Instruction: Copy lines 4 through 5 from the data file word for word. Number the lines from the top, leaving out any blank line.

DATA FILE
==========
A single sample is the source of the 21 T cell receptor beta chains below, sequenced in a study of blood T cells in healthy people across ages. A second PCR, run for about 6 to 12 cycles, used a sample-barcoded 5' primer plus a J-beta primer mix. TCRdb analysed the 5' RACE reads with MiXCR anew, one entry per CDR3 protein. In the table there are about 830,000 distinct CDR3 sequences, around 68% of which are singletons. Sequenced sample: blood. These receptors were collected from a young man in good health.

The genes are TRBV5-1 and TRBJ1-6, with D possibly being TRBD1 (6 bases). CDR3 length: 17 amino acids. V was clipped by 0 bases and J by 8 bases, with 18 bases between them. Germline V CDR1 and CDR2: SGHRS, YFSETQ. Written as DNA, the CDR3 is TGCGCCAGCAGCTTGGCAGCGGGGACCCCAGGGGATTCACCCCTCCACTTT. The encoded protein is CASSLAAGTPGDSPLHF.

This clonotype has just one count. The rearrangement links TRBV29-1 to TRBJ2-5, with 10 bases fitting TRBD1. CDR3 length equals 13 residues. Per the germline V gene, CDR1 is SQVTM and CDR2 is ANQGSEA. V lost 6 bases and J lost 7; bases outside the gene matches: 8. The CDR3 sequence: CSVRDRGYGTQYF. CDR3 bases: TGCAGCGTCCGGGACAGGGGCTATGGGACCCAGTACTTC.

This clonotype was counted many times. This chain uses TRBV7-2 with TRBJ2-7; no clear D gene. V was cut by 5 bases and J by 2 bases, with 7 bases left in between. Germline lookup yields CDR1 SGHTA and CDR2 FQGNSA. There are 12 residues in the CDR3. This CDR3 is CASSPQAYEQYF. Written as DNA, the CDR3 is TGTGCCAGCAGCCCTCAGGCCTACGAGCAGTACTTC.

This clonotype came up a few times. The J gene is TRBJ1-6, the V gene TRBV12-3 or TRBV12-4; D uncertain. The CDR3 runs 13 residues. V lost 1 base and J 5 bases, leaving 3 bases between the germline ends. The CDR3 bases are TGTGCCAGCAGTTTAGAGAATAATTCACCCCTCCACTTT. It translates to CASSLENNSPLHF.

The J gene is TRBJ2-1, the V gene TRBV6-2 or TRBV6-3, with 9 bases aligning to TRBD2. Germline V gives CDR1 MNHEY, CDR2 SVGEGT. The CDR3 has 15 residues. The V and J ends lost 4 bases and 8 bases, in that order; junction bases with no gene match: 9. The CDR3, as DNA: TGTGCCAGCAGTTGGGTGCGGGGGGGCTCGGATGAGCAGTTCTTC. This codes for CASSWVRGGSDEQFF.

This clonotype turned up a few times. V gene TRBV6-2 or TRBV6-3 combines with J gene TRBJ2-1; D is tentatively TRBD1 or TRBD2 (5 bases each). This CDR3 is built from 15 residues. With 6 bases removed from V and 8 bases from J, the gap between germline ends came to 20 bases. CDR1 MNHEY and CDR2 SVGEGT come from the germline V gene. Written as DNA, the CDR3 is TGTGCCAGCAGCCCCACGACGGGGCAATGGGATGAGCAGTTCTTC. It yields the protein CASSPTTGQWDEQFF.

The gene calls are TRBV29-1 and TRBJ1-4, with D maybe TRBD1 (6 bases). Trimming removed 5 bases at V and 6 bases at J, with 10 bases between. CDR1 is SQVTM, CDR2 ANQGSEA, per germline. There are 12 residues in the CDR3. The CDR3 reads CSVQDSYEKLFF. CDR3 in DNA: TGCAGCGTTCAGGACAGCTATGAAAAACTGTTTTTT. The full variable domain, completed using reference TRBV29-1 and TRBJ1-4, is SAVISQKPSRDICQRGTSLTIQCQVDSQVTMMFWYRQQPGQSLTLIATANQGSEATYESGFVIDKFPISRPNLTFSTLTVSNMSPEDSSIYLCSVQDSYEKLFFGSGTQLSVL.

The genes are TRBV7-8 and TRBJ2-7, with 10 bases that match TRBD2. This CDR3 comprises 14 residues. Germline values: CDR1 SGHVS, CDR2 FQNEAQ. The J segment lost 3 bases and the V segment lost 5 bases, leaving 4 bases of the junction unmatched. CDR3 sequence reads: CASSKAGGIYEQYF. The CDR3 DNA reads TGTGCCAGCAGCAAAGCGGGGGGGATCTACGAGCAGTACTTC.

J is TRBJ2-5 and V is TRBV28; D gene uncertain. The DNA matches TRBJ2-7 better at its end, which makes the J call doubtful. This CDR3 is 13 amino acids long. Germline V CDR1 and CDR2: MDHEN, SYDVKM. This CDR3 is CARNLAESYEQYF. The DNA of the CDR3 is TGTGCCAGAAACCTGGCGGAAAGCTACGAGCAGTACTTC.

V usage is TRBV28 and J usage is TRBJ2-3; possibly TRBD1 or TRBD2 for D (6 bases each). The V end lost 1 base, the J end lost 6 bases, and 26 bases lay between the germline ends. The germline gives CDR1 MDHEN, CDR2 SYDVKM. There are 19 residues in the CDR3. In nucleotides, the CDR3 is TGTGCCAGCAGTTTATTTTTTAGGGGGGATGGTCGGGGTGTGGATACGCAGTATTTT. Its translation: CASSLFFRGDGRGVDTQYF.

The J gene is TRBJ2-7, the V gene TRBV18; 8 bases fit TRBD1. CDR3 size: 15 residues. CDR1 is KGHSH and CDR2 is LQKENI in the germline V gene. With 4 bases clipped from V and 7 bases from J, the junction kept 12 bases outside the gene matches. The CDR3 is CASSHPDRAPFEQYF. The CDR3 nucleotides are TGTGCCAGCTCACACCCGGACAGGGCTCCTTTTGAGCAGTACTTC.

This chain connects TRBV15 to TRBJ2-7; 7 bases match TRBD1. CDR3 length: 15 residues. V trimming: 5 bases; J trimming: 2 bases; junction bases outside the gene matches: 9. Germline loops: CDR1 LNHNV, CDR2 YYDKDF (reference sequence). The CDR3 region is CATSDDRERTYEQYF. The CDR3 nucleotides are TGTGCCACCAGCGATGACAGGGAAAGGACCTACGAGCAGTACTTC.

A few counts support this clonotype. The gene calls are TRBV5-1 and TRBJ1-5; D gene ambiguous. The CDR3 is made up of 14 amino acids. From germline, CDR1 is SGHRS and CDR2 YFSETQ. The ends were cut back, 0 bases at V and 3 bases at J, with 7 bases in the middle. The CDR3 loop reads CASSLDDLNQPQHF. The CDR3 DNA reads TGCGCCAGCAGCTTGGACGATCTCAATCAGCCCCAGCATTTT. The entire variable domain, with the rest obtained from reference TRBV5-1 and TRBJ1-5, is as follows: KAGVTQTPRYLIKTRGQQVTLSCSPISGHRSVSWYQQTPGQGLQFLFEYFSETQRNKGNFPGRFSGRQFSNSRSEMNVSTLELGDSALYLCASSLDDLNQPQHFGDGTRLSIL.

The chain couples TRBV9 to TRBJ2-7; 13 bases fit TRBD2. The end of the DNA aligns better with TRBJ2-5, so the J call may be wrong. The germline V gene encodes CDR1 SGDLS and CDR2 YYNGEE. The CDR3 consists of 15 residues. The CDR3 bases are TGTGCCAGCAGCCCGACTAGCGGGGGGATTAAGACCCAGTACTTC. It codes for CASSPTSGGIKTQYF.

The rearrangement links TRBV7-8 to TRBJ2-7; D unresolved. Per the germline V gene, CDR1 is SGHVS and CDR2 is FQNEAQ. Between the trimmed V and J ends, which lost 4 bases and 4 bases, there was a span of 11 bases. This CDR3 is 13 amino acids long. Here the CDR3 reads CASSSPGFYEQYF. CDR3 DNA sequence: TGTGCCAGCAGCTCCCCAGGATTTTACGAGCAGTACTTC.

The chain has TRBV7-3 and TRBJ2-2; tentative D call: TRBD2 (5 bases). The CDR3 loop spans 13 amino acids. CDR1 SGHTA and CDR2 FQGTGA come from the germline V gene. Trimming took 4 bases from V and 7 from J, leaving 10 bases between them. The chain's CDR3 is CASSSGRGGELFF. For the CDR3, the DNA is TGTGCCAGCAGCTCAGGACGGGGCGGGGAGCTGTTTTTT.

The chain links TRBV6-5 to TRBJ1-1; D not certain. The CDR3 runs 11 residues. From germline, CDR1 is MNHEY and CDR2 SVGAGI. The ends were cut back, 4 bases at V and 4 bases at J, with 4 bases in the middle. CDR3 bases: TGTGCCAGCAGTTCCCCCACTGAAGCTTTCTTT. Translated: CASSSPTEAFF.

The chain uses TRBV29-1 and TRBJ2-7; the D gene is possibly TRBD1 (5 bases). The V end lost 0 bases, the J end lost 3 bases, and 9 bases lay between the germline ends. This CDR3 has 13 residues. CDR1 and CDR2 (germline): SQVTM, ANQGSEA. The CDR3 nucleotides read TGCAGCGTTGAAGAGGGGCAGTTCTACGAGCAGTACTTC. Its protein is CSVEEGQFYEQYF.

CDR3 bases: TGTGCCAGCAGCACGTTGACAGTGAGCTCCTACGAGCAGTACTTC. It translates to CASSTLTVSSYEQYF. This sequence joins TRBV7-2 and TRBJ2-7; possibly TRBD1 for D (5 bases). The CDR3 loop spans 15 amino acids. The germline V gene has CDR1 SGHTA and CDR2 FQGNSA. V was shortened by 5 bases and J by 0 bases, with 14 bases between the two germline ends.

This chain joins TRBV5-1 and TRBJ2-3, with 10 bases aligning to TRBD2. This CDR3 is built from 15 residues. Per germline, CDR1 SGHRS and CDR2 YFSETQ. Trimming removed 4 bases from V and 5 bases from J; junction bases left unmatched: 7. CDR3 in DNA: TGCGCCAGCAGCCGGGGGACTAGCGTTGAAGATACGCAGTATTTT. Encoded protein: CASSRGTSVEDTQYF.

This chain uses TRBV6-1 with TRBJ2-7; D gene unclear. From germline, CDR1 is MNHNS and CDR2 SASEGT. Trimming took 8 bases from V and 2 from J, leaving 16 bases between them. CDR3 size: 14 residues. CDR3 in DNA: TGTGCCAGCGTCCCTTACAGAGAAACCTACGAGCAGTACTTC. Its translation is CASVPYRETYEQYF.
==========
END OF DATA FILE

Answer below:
This clonotype was counted many times. This chain uses TRBV7-2 with TRBJ2-7; no clear D gene. V was cut by 5 bases and J by 2 bases, with 7 bases left in between. Germline lookup yields CDR1 SGHTA and CDR2 FQGNSA. There are 12 residues in the CDR3. This CDR3 is CASSPQAYEQYF. Written as DNA, the CDR3 is TGTGCCAGCAGCCCTCAGGCCTACGAGCAGTACTTC.

This clonotype came up a few times. The J gene is TRBJ1-6, the V gene TRBV12-3 or TRBV12-4; D uncertain. The CDR3 runs 13 residues. V lost 1 base and J 5 bases, leaving 3 bases between the germline ends. The CDR3 bases are TGTGCCAGCAGTTTAGAGAATAATTCACCCCTCCACTTT. It translates to CASSLENNSPLHF.